After flitting about North Florida for a few months with a shiny degree, a spec book, and unabashed enthusiasm for writing advertising, I decided that to really break into the field, I had to look to people who loved it as much as I did. Namely, Creative Directors at the big agencies on Madison Avenue.
So I spent hours at the library pouring over the Red Book to find shops in NYC that seemed to best match my particular style. I targeted eight agencies with a very specific appeal. I found the names of the top CDs at these agencies, and even called to confirm that these people still held these posts. Then I decided to put my skill to work for myself.
I knew that getting the attention of such important, creative and busy people meant more than a nicely written letter with some spec ads that demonstrated my ability to solve creative problems. I needed something that they’d actually see. And remember. So–I sent each CD a fresh Vidalia onion in a small box with a hand-written note that succinctly juxtaposed the creative problem solving process with the layers of an onion. I ended the note with the line, “Now go wash your hands.”
Imagine being the personal assistant to the Group CD at a major Manhattan advertising agency and receiving a note for your boss like this. Let’s just say – it got noticed. Of the eight agencies I sent the onion to, I received six calls and three interviews. The other three were just to say they appreciated the effort.
My point is not to give you the idea to use an onion as part of your own appeal, but rather to take the time to demonstrate your passion by utilizing your own strengths. And if you’re a creative person, don’t forget to dance with the one what got you here.
As the owner of a small boutique agency, not a week goes by that I don’t receive an employment inquiry via email. I’ve found that most of people fall into two categories:
1) Here I Am! – These are the folks who don’t reference you or your company by name, but who feel that because they have graduated with a degree in design or PR, that they have an inherent right to work in advertising and that by God I should be lucky they’re contacting me at all. These emails get deleted with no response.
2) There You Are! – These are the people I respond to. Sure, because we’re a virtual agency, and rely heavily on seasoned talent, we don’t hire right out of college. But when someone takes the time out to mention the work they see on our site, or effectively translate their passion for this business in a sincere way – I always make a point to respond and provide any references I can to help them out.
If you want to break into any field, not just advertising, my advice is for you to prove it. Because one of life’s hard lessons is learning that the world owes you nothing. Stephen Crane put it this way:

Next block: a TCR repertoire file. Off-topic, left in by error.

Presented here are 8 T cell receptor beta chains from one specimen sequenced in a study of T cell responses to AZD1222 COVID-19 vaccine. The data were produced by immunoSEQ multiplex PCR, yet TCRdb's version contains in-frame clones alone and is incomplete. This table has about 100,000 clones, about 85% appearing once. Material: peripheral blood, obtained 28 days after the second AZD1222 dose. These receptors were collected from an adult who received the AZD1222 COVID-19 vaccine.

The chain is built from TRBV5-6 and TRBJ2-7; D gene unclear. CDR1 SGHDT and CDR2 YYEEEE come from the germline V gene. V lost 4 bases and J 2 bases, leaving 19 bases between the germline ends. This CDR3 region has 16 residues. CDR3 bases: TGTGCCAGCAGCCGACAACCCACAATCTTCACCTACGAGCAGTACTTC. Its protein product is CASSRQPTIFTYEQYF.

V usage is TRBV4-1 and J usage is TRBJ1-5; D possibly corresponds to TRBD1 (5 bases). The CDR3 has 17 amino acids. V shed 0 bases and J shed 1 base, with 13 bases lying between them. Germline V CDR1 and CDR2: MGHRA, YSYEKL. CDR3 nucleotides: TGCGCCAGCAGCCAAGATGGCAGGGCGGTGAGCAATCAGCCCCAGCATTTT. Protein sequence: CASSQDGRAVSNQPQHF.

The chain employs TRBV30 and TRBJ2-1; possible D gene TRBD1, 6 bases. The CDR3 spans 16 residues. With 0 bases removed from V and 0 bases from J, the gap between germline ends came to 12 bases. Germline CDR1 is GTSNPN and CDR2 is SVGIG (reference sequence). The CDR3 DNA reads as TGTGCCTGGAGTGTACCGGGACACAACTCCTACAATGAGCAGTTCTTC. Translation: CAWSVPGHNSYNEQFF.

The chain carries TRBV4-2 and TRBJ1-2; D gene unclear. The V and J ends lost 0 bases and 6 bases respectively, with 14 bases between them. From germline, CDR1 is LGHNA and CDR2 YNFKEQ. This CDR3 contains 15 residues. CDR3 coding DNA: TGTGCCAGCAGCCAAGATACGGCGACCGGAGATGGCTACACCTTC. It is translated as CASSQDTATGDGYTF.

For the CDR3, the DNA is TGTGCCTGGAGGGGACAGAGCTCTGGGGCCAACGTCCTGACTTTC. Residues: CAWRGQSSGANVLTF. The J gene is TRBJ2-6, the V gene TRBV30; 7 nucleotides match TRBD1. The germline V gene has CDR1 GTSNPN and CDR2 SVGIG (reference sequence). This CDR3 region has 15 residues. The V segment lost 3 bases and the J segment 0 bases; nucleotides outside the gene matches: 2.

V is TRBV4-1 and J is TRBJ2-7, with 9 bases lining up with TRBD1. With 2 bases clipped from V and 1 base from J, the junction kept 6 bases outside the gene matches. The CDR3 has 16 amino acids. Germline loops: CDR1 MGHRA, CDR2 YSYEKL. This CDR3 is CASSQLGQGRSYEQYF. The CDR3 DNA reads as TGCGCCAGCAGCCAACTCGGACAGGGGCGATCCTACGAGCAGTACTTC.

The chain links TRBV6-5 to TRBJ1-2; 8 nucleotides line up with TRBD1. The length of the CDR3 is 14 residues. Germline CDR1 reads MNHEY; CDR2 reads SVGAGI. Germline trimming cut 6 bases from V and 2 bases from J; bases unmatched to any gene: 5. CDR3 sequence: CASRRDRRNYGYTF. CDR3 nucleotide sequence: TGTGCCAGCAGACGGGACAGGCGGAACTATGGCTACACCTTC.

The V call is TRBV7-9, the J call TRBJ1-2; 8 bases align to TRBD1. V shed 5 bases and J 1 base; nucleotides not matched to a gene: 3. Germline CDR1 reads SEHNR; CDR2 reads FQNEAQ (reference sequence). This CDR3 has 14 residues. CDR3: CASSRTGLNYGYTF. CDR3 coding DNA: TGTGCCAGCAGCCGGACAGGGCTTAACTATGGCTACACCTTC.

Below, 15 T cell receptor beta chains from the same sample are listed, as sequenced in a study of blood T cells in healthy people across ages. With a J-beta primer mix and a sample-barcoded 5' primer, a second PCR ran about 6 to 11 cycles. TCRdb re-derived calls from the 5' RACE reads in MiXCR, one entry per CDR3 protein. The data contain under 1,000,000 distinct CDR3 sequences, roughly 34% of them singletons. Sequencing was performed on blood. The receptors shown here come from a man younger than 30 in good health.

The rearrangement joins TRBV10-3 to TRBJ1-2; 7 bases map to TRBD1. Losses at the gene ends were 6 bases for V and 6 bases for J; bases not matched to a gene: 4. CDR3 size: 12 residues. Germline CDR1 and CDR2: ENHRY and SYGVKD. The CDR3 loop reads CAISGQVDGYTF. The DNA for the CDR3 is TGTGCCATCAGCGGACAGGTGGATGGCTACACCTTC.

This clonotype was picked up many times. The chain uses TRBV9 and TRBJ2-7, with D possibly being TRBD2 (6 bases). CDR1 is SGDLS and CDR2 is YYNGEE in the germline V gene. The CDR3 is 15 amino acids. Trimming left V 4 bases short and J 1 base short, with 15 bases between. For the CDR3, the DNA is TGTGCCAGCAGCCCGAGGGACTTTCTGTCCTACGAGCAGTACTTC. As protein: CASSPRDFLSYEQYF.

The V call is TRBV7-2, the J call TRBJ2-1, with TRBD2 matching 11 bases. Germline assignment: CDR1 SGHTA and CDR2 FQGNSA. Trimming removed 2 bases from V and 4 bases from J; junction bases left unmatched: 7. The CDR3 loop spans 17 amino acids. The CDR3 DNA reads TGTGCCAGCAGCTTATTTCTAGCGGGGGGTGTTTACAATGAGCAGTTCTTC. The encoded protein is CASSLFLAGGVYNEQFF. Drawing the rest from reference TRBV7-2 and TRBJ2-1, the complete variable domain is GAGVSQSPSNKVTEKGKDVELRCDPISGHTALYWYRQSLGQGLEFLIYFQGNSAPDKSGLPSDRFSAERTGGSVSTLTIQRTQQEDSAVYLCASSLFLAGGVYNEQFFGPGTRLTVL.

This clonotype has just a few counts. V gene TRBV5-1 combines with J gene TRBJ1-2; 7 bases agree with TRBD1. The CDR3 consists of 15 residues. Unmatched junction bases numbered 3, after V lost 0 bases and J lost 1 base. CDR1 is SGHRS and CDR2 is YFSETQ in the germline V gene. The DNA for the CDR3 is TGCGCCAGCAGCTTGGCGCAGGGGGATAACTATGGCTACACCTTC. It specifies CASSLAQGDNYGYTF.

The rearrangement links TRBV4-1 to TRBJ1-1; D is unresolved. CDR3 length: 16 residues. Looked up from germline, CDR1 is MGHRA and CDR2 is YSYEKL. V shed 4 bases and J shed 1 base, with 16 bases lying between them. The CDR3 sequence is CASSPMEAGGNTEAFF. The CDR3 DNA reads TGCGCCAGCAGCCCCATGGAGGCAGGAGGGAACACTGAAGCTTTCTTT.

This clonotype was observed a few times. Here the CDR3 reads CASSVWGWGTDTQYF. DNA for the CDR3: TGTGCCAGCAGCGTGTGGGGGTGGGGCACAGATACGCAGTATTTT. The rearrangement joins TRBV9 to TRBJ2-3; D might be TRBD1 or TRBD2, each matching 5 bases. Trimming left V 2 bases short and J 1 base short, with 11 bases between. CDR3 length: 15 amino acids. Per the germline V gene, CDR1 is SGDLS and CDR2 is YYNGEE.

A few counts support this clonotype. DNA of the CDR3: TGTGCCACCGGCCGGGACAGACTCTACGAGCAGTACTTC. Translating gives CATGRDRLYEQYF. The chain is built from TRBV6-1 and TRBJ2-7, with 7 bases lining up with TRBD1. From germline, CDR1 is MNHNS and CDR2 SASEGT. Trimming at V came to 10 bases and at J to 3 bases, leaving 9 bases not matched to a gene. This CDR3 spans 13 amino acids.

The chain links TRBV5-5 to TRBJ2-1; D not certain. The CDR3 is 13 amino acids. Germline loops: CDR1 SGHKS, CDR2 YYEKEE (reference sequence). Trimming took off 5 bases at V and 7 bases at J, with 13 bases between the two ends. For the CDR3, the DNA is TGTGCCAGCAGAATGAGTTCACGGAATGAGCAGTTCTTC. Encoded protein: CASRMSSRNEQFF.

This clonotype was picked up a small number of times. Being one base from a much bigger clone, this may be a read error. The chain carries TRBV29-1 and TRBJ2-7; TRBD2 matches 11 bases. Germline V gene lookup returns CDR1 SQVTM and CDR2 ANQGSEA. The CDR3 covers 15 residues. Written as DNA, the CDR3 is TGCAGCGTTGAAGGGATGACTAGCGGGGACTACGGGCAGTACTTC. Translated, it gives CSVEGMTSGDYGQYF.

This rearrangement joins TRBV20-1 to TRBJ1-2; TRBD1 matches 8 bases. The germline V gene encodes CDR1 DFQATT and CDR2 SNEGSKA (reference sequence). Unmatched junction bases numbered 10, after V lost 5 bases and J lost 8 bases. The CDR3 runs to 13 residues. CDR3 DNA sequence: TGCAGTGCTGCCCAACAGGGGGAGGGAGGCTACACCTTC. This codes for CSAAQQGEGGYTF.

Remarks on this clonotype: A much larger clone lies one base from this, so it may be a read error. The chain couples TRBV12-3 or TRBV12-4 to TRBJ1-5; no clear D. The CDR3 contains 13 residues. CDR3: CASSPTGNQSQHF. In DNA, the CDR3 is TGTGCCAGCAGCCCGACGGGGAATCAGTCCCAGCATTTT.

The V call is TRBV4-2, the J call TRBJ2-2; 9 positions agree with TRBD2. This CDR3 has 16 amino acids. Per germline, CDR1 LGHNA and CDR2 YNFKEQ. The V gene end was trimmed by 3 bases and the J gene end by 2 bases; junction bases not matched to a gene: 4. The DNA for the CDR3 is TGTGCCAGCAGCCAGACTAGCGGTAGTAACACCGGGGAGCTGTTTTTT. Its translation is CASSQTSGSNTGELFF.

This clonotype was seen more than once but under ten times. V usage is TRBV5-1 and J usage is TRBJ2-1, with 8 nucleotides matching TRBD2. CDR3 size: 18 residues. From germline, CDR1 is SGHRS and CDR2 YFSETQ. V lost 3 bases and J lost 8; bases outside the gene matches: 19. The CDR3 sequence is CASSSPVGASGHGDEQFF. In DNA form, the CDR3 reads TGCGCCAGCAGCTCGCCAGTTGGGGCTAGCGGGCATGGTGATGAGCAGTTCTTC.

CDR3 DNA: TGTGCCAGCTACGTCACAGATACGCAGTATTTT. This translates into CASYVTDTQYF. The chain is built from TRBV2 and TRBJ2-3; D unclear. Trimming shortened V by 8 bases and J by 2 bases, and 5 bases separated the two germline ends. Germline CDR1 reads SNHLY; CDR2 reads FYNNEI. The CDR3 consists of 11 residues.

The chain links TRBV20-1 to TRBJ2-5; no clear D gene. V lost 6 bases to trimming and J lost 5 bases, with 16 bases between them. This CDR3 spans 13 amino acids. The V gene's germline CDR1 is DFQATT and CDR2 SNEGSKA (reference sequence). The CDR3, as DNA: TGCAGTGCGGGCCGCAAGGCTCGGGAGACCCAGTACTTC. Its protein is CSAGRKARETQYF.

A man said to the universe, “Sir, I exist!” “However,” replied the universe, “the fact has not created in me a sense of obligation.”
Proving your passion means more than a nicely written cover letter and going through the front door. Sometimes it means using a crowbar. Or an onion.
8 CommentsLEAVE A COMMENT
Feb 23, 2009
Sending an onion is the most brilliantly original idea I’ve ever heard.
No one is hires a resume, they hire the person. So be a person, even if you’re just a multi-layered, smelly person who makes people cry.
Feb 24, 2009
Thanks for this article, Jim. As you know, I’m graduating soon and this is a big help.
Nichole / @napril1023
Feb 24, 2009
Genius. And it’s not a one-off approach. This lesson also applies once you get the job, when you have to promote your ideas over all the others.
Feb 24, 2009
Great story, thanks for sharing!
Mar 10, 2009
I love it! I shall share this with my students. The orange eye is a bit on the creepy side, though.
Jun 12, 2009
Great sharing on your experiences. I belong to the second category – there you’re.
Recently, in direct mailing to prospective clients I thought to rewrite a small piece of website text – to have a taste of it – and send to the clients.
Or a one off ad which gives them a glimpse of what I can bring to the table…. some ideas like that.
Question to you: is it the right way to do it? How do the people in the company or agency think of us? Don’t they think we’re overselling to them?
Thanks @ Regards
Jun 17, 2009
Solomon – yes, prove your talent. That’s all there is to it. Want to break in – be creative. Do what comes natural.
Nov 19, 2009
Showing your creativity and talent was a crucial part of getting a potential employers attention. Before you even contacted the CDs though it sounds like you did a LOT of research.
The quickest way to be discounted by a potential employer is to not do your research. You found the agencies that seemed to be a good fit, called to confirm the right folks were in place and then got their attention.
Too often college grads take a pray and spray approach instead of figuring out the best fit and the appropriate audience to target. Here ends my $.02; love the blog Jim!
My novel – Minor King
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